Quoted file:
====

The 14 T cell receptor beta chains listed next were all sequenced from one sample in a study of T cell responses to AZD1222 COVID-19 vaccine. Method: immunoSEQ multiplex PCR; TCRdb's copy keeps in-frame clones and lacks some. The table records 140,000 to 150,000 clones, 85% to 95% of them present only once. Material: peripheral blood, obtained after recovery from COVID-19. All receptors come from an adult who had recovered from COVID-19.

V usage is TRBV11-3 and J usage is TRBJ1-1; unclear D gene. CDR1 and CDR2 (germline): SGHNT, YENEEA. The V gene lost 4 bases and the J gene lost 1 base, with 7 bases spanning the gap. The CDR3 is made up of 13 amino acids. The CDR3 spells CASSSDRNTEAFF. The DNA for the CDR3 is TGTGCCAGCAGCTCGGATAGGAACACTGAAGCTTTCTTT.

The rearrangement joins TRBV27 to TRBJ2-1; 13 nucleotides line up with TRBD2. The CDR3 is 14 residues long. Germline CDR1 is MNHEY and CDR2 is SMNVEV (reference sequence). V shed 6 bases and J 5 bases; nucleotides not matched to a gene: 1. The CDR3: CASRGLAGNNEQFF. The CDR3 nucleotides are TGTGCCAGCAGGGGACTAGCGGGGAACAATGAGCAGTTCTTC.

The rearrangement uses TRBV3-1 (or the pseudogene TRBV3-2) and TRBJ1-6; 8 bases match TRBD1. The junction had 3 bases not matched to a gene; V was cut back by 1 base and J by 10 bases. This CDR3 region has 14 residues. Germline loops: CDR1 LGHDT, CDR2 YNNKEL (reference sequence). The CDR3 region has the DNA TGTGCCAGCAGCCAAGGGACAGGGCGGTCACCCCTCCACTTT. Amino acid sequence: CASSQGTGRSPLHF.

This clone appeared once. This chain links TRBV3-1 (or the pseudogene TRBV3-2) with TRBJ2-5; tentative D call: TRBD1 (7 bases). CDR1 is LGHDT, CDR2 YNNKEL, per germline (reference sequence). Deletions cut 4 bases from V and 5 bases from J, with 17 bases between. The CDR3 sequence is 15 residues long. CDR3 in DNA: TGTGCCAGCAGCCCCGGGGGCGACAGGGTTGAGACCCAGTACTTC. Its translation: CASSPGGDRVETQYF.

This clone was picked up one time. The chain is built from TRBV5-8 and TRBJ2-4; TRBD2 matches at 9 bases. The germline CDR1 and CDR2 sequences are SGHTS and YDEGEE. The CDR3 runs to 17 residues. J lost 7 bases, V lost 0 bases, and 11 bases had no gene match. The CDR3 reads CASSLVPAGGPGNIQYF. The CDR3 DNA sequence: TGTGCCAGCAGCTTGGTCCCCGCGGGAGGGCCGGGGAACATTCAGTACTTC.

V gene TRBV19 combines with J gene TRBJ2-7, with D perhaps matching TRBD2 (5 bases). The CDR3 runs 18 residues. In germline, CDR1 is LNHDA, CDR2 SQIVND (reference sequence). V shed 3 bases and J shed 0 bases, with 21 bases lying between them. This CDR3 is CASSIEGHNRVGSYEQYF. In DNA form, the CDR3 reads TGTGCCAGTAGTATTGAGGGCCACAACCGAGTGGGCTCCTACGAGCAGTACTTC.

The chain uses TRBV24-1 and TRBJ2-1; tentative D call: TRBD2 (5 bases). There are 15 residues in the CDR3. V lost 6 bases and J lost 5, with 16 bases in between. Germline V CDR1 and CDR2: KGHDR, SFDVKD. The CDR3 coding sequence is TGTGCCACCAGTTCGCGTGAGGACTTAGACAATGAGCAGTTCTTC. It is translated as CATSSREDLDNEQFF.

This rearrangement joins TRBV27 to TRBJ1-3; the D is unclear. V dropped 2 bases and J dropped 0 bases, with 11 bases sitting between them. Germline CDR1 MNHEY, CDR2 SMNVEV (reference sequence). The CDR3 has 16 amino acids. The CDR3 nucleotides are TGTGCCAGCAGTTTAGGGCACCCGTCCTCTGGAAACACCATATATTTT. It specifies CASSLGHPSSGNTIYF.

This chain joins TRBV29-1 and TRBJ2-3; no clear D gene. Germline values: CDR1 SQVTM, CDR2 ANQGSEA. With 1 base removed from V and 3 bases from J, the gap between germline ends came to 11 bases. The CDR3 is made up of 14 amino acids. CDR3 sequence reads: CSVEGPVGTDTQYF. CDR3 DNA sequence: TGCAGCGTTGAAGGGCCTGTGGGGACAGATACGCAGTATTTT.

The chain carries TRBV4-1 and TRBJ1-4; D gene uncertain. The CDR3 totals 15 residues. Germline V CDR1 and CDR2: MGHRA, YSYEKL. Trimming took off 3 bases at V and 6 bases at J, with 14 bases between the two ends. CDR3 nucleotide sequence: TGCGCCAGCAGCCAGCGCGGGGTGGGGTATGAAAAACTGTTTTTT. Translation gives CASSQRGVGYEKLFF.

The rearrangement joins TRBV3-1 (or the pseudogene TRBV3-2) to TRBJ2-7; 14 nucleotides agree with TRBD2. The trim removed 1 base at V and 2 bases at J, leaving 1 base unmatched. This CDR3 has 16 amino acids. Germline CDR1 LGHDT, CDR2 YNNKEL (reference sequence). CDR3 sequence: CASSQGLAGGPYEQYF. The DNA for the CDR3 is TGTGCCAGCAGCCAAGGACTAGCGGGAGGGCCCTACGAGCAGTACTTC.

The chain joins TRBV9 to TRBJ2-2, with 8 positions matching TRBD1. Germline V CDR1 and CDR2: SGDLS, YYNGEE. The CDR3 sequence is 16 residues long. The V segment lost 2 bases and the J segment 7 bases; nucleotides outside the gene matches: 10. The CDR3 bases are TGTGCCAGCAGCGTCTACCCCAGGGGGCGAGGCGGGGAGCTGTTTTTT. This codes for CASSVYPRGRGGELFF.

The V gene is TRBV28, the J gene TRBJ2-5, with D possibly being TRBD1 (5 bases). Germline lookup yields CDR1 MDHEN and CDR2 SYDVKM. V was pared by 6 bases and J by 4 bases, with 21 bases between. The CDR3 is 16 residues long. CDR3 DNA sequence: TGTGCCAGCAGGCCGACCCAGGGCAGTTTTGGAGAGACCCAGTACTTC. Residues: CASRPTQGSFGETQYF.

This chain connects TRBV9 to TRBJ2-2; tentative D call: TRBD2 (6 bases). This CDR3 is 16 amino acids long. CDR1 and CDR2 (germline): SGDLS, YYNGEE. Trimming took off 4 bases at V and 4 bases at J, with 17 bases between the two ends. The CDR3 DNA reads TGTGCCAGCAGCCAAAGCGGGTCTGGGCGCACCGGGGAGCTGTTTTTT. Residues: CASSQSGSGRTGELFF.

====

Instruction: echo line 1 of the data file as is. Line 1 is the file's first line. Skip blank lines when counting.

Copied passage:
The 14 T cell receptor beta chains listed next were all sequenced from one sample in a study of T cell responses to AZD1222 COVID-19 vaccine. Method: immunoSEQ multiplex PCR; TCRdb's copy keeps in-frame clones and lacks some. The table records 140,000 to 150,000 clones, 85% to 95% of them present only once. Material: peripheral blood, obtained after recovery from COVID-19. All receptors come from an adult who had recovered from COVID-19.